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Let $S\subset \mathbb{R}^3$ be a connected smooth surface. Suppose that every point of $S$ is an umbilic point. Prove that $S$ is a subset of either a plane or a sphere in $\mathbb{R}^3$. Here's a HW problem. I wonder how to prove it.

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Since this is homework and you haven't showed us your work, I'll give you the start and let you take it from there.

Let $\sigma(u, v)$ be a regular surface patch and $\mathbf{N}$ be the normal vector.

Since the surface is umbilic at every point, we have:

\begin{align*} \mathcal{W}(\sigma_{u}) &= -\mathbf{N}_u = \kappa \ \sigma_{u} \\ \mathcal{W}(\sigma_{v}) &= -\mathbf{N}_v = \kappa \ \sigma_{v} \end{align*}

Where $\mathcal{W}$ is the shape operator (Weingarten map), and $\kappa$ is the principal curvature.

By differentiating the first equation with respect to $v$ and the second with respect to $u$, we have:

\begin{align*} - \mathbf{N}_{uv} &= \kappa_{v} \ \sigma_{u} + \kappa \ \sigma_{uv} \\ &= \kappa_{u} \ \sigma_{v} + \kappa \ \sigma_{uv} \end{align*}

From that we get:

$$ \kappa_{v} \ \sigma_{u} = \kappa_{u} \ \sigma_{v} $$

Since $\sigma_{u}$ and $\sigma_{v}$ are linearly independent, $\kappa_{u}$ and $\kappa_{v}$ must be 0. Hence, $\kappa$ is constant everywhere.

Can you take it from there? Use the equations in the beginning of my answer to find a relationship containing $\sigma$ and $\mathbf{N}$.


Rest of the proof (to reference in another question):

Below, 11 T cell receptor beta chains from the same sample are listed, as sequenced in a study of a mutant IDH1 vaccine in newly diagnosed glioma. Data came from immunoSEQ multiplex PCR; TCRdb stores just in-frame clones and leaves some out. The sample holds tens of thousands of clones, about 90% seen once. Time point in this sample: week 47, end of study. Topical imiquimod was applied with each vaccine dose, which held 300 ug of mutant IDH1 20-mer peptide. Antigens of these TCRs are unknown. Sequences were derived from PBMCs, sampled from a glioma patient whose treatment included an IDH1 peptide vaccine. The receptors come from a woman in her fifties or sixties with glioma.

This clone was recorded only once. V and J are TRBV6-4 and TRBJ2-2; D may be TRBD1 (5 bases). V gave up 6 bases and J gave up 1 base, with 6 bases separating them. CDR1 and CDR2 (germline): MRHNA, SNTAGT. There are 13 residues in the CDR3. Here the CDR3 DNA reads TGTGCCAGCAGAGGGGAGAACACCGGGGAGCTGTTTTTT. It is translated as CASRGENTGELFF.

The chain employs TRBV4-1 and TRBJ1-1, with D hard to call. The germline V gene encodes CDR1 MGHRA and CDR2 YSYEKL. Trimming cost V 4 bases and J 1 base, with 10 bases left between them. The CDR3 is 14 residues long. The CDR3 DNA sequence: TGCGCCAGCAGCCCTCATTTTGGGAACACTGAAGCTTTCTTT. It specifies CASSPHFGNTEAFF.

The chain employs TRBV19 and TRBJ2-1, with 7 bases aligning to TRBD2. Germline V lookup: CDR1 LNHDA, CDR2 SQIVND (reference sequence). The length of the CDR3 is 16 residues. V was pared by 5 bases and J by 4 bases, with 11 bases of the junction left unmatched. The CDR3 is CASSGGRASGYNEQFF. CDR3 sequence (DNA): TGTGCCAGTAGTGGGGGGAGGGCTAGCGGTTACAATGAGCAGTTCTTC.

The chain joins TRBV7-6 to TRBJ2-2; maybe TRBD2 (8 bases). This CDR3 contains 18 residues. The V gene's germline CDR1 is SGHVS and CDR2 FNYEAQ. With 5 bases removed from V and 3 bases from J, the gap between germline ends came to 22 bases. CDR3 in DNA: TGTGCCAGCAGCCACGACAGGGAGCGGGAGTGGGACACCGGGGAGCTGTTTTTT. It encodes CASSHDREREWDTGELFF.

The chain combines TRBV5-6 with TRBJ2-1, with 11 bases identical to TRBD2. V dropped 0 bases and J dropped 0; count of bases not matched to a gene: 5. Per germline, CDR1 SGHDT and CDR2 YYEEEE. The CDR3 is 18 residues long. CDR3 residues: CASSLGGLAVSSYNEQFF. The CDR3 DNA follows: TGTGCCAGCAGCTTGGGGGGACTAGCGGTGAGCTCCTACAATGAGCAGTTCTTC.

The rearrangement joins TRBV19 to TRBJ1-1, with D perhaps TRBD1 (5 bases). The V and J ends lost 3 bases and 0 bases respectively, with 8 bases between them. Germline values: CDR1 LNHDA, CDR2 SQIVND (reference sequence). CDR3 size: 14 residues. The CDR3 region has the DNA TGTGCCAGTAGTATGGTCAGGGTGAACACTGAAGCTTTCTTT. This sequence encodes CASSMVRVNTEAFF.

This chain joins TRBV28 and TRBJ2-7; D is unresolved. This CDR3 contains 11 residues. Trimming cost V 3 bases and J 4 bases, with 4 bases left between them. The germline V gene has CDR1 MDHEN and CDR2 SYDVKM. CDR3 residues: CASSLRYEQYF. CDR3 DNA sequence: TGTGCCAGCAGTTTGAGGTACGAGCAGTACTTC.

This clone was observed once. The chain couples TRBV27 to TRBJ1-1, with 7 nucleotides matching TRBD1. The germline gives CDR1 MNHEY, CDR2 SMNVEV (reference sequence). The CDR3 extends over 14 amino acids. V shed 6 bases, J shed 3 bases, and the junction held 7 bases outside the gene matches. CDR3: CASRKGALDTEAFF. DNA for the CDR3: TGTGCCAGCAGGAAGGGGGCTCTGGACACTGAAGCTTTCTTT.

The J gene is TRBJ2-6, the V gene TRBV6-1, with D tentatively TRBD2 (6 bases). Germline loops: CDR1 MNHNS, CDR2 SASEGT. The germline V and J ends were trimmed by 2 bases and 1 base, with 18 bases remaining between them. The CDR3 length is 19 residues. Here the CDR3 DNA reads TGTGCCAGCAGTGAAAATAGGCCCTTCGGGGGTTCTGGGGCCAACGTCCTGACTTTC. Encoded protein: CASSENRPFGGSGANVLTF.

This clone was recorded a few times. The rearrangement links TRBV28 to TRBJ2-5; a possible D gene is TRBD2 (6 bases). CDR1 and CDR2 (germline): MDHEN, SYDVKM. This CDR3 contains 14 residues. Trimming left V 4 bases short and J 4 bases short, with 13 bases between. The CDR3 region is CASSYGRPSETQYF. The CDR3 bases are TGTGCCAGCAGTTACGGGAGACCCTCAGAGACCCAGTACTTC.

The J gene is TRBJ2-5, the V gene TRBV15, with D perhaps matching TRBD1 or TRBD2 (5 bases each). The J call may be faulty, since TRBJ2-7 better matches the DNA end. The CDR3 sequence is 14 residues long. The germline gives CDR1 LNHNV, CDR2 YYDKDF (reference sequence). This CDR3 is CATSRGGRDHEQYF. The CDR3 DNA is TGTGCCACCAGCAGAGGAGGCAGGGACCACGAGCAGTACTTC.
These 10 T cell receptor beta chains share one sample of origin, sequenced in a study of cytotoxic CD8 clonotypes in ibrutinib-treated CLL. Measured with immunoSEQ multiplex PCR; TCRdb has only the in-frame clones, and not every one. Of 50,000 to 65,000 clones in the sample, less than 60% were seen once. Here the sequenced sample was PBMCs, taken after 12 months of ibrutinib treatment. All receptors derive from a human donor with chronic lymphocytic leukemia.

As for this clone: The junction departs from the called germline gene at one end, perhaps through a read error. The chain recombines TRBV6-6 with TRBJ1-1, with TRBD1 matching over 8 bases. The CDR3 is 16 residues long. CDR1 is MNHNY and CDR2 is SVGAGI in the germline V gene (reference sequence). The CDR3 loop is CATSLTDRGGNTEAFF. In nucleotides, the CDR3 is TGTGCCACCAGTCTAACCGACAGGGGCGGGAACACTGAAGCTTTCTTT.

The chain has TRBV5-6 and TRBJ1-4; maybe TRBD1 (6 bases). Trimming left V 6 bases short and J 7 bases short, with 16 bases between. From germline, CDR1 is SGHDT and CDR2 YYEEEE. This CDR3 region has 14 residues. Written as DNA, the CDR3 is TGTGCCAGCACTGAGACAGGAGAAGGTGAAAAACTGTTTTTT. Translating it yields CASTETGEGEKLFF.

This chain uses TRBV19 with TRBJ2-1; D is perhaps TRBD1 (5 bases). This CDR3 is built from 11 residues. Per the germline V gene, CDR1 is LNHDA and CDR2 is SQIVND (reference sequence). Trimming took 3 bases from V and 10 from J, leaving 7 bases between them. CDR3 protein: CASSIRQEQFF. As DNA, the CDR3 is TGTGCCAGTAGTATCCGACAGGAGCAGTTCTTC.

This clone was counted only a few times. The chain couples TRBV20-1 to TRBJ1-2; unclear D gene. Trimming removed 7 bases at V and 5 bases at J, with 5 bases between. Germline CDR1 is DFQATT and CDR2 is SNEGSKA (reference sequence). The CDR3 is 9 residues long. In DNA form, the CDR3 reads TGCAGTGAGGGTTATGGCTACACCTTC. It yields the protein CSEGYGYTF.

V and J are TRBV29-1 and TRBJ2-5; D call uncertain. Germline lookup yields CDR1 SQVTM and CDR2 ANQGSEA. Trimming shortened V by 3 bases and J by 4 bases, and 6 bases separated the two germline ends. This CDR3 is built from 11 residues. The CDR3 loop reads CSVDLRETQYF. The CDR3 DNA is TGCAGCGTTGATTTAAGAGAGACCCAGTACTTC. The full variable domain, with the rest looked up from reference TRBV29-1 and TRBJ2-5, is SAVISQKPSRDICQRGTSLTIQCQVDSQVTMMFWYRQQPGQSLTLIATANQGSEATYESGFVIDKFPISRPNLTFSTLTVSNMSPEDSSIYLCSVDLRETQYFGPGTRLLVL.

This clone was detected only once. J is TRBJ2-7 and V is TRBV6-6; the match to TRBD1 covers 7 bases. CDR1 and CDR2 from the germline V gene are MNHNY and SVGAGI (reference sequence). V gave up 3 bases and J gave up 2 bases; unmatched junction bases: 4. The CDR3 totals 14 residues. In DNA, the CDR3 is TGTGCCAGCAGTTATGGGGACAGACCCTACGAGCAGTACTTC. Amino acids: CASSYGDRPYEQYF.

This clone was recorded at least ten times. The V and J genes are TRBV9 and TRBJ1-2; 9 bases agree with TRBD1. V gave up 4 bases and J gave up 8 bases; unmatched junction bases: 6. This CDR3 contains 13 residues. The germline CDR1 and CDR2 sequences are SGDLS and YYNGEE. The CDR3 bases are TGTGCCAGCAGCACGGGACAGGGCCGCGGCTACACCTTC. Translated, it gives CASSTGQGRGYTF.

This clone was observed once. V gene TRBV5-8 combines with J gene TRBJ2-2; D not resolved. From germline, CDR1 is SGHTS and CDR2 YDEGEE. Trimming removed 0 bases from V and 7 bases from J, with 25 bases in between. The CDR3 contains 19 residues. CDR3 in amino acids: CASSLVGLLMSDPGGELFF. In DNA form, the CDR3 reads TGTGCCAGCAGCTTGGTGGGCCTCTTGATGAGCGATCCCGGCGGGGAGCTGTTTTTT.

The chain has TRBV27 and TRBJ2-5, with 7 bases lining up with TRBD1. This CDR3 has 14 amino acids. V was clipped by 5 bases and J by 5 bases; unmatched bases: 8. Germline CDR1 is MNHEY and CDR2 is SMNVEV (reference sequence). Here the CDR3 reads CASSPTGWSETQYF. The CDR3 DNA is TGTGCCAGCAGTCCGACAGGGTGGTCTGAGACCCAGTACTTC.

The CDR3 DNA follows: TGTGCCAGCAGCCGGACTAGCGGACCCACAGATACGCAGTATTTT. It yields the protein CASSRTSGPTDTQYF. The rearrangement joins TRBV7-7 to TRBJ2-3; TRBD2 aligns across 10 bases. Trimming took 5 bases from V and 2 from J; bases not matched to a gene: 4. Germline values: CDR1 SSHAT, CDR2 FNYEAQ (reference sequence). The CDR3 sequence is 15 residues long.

We have:

\begin{align*} -\mathbf{N}_u &= \kappa \ \sigma_{u} \\ -\mathbf{N}_v &= \kappa \ \sigma_{v} \end{align*}

$\kappa$ is constant. Hence:

$$ -\mathbf{N} = \kappa \ \sigma + v $$

For a constant vector $v$.

Either $\kappa = 0$, so $\mathbf{N}$ is constant and the surface is (part of) a plane. Or $\kappa \ne 0$ and:

$$ \|\sigma + \frac{1}{\kappa} v \| = \|-\frac{1}{\kappa} N\| = \frac{1}{|\kappa|} $$

And $\sigma$ is (part of) a sphere with radius $\frac{1}{|\kappa|}$.

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  • $\begingroup$ can u give details? I cant get it $\endgroup$ – Shu May 7 '12 at 12:43
  • $\begingroup$ @Shu What don't you get exactly so I can elaborate? Can you show us your work so far? $\endgroup$ – Ayman Hourieh May 7 '12 at 12:45
  • $\begingroup$ Well, I got your ideas after reading the textbook. Thx a lot. $\endgroup$ – Shu May 11 '12 at 7:47
  • $\begingroup$ @AymanHourieh Can you give an explanation of why $N_{uv}=N_{vu}$. Is it following from Schwarz's theorem? Thank you. $\endgroup$ – user3342072 Jul 13 '18 at 17:09

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